There is a reason there is a Starbucks on every corner. People rely on it as the pick-me-up of choice to get them through the day. So much so, coffee statistics show that an average amount of 3.1 cups of coffees is consumed by an individual every day in the United States. 50 percent of the population, which equals out to about 150 million Americans drink espresso, cappuccino, latte, or iced/ cold coffees. With coffee being such a prominent figure in our daily lives, it’s stressful to learn that coffee is actually incredibly bad for your teeth. How can this tasty jolt of energy do so much damage? The reason being that coffee contains enough acids to permanently damage teeth. Here are a couple other reasons as to why coffee is bad for your teeth:

  • Acids in coffee directly attack your tooth enamel. This leaves teeth vulnerable to cavities, as well as cracked and broken teeth.
  • Acids and bad bacteria feed off each other. Bacteria left in your mouth love to feed off the acids found in coffee. They multiply rapidly and become responsible for cavities, gum disease, and bad breath.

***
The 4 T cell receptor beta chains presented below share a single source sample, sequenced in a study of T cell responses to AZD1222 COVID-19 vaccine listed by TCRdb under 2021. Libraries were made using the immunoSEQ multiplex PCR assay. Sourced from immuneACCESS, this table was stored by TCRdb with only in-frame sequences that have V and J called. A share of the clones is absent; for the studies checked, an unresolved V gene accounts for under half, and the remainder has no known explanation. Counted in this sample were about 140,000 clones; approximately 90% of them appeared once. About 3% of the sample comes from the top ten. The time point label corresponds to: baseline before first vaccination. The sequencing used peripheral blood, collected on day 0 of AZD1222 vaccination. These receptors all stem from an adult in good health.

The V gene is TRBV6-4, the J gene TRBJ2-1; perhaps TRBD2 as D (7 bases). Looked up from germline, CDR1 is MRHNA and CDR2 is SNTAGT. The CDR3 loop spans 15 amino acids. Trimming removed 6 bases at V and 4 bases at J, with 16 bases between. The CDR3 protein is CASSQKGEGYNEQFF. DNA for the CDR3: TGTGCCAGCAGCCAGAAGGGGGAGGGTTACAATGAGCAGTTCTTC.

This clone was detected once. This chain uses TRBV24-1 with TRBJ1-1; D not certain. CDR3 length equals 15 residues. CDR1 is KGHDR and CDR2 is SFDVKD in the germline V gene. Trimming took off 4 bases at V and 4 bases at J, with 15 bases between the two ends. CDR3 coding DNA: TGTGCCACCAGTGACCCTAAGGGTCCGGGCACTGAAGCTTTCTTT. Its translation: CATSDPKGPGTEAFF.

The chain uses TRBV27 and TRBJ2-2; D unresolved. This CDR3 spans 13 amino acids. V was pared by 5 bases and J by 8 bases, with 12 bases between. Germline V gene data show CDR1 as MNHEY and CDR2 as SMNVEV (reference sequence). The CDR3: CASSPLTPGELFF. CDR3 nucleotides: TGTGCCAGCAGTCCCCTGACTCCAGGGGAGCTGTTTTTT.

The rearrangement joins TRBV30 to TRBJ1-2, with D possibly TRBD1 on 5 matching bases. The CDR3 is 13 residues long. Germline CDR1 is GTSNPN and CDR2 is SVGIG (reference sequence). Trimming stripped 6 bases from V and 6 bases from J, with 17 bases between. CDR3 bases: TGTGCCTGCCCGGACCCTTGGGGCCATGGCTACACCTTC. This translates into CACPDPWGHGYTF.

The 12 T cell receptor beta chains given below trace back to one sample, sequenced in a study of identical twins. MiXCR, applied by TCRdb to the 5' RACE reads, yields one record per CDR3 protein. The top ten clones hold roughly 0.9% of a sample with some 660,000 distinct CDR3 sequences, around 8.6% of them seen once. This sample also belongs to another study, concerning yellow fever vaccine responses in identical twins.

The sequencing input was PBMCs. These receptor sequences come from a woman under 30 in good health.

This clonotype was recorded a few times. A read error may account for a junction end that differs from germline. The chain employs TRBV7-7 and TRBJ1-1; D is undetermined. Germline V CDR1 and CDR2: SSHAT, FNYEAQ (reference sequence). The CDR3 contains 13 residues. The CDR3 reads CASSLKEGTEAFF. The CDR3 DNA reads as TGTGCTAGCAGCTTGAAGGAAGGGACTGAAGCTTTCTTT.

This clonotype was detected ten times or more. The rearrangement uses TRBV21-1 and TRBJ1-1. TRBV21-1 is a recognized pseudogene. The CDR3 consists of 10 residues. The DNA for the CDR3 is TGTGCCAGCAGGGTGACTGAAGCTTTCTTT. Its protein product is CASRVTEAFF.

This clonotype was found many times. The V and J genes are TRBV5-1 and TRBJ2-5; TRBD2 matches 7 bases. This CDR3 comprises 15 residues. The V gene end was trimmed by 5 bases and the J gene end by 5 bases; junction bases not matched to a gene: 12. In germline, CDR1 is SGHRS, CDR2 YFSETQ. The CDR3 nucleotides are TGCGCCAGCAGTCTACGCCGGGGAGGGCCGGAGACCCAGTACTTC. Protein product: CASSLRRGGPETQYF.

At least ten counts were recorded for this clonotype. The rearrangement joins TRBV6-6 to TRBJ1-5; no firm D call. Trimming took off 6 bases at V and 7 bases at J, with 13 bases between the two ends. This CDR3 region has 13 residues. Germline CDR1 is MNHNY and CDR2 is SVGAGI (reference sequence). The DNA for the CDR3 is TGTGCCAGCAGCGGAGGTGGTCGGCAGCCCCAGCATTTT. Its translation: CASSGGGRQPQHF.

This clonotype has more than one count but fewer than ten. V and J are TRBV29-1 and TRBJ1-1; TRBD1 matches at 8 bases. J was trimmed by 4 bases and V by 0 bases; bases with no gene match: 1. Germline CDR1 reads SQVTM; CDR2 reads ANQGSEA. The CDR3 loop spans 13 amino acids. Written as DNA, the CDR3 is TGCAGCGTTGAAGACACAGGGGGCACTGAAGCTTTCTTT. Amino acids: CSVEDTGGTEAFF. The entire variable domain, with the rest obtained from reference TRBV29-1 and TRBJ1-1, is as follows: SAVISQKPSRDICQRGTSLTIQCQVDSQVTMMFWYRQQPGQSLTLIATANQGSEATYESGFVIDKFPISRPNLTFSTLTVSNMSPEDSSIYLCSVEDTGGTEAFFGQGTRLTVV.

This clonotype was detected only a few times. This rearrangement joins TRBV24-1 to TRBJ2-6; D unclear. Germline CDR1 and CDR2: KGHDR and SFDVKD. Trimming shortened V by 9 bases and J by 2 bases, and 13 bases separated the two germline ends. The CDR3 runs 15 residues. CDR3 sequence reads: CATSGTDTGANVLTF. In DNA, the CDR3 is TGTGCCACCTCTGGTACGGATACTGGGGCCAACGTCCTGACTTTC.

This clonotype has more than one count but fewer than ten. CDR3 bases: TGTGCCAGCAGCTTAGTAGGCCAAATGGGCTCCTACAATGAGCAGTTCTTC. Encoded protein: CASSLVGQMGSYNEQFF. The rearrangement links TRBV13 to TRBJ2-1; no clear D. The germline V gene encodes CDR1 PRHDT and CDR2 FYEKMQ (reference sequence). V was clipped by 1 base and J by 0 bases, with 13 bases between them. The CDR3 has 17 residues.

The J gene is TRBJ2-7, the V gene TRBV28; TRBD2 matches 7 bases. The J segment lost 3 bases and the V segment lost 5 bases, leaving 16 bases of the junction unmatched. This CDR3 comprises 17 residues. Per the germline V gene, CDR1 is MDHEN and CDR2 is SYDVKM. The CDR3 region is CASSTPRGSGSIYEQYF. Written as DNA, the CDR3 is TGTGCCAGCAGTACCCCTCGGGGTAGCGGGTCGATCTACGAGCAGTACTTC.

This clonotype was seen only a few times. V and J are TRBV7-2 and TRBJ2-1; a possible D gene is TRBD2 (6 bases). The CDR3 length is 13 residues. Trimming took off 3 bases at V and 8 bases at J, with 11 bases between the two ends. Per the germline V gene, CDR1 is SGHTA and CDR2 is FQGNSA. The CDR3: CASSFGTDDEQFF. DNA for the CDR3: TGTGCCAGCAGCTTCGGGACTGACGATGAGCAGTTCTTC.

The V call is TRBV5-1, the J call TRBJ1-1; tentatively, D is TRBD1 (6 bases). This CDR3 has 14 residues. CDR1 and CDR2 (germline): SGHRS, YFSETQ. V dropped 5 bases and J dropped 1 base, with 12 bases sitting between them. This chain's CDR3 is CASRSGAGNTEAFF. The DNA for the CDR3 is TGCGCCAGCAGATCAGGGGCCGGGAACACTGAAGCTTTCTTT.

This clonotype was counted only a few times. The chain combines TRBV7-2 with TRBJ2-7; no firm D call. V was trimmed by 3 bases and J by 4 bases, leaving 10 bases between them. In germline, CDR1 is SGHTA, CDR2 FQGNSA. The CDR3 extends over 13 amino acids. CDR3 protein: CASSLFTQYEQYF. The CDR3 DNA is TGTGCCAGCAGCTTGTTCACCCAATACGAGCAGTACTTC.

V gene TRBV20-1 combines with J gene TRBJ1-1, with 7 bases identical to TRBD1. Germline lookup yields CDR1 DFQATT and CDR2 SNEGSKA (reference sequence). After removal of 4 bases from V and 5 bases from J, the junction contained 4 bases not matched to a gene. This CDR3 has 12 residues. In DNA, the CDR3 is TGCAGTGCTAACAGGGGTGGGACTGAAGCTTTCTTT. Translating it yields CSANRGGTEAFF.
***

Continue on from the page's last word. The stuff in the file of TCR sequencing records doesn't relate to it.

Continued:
• Coffee stains teeth. While this is no surprise, coffee is the leading contributor to stained or yellow teeth.

It isn’t necessary to completely give up on coffee. But it is necessary to keep it in moderation. And order a cup of water alongside that cup o’ joe. Rinsing your mouth will help prevent staining between dental cleanings.

If you have questions or concerns regarding the effects of coffee on your teeth, contact Dr. Anthony Yamada DDS at 310-546-2595 to schedule a consultation today. Or visit www.anthonyyamadadds.com for additional information.

Proudly serving Manhattan Beach, Hermosa Beach, El Segundo, Redondo Beach, Torrance and all surrounding areas.

Swish, Swish: Ways Mouthwash Is Good for You | Manhattan Beach Dentist

skd284147sdcWe know having a good dental hygiene routine is important to keeping our mouths healthy. The better we treat it, the better our dental check-ups become. Brush, floss, rinse – it’s all very basic. But do you know why mouthwash is so beneficial to our dental health?